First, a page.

The Terminal Man (1974)

PG   |    |  Horror, Sci-Fi, Thriller

The Terminal Man (1974) Poster

Hoping to cure his violent seizures, a man agrees to a series of experimental microcomputers inserted into his brain but inadvertently discovers that violence now triggers a pleasurable response his brain.




  • George Segal in The Terminal Man (1974)
  • George Segal in The Terminal Man (1974)
  • George Segal in The Terminal Man (1974)
  • George Segal in The Terminal Man (1974)
  • George Segal in The Terminal Man (1974)
  • George Segal in The Terminal Man (1974)

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17 November 2019 | AlsExGal
| It manages to make a modern Frankenstein story dull...
... and I am not saying slow, which is different from dull. "Babbette's Feast" is confined in cast and setting and although I guess you could call it slow, it is not at all dull. George Segal plays Harry Benson, a man with a form of epilepsy in which he becomes violent during his seizures and then awakens remembering nothing. He also is paranoid about machines controlling humans ten years before "The Terminator" was released.

His wife leaves him, and it looks like his outbursts will have him traveling through the criminal justice system which can do nothing for this situation or maybe he will wind up shot dead by some would be victim.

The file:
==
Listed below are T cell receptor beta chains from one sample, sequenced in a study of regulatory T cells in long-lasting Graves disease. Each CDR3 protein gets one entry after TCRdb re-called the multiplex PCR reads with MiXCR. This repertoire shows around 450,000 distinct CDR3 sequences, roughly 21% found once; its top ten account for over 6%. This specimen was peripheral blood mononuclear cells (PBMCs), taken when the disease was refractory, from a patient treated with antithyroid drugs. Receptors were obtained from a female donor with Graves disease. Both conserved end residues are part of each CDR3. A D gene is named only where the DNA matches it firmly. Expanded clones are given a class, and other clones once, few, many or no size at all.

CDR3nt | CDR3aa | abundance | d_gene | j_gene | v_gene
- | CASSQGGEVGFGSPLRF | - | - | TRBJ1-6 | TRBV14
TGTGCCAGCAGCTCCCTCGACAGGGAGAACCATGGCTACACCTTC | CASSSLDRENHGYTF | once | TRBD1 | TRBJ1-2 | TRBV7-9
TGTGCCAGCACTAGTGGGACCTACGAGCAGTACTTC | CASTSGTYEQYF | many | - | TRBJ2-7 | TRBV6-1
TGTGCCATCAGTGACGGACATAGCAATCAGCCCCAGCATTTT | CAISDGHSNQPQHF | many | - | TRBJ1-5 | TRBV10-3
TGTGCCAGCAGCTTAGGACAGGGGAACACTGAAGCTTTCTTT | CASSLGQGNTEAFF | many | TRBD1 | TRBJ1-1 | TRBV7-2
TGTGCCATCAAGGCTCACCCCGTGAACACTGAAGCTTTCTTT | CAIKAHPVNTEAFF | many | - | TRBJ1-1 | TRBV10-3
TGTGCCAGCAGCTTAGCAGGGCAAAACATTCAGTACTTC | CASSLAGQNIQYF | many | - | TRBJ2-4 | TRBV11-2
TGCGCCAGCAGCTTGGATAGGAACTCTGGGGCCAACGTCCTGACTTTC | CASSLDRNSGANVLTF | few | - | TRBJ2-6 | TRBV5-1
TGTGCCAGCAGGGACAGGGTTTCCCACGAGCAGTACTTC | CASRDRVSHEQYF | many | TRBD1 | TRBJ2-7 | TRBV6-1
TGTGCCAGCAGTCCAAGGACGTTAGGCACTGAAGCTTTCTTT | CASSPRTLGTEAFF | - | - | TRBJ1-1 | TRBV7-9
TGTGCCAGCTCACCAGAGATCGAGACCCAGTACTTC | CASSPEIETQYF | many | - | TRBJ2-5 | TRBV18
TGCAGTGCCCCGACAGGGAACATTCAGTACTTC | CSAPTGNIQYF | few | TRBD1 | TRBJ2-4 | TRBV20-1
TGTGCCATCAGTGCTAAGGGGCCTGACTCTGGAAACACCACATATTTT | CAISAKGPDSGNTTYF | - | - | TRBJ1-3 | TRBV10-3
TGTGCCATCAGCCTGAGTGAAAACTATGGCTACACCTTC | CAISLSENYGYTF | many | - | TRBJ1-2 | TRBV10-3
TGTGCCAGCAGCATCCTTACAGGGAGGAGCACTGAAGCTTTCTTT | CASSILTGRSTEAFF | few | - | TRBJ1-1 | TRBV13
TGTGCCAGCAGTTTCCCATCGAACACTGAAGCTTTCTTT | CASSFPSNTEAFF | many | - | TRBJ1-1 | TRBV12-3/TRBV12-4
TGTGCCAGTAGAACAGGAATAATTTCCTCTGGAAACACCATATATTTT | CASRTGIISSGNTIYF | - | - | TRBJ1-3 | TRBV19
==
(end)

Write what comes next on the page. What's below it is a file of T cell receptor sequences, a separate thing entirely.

So some scientists think that Benson could be a beneficiary of an experimental procedure in which a small computer is implanted in his brain and his epilepsy is controlled by impulses the computer transmits. Post operation, things seem to be a success, but Dr. Janet Ross (Joan Hackett) discovers that Benson's brain is becoming addicted to the impulses, and in time - and she actually can calculate the time - he will have more frequent and severe violent outbursts.

But before she can do any kind of medical intervention, Benson leaves. Apparently he has prearranged an escape with some woman he barely knows, sporting a blond wig so you can't tell he just had surgery.

So the last half of the film is just Benson having those predicted seizures and becoming horrifically violent during each one. It doesn't have the pathos or irony of the Frankenstein monster's trek through the German countryside. Segal just begins to shake, his eyes roll up in his head, and he does violence to whomever and with whatever is at hand. That's it. That's essentially all that the last half is.

George Segal never really got the credit he deserved for some of the really good roles he had in the 70s. This is not one of those good roles, and I really don't see how he or anybody else but the writer could have saved a film that is really only half there. I'd give the pre-escape part of the film a 7 or 8. I'd give the last half a three. This is where I come up with my 5/10 rating.

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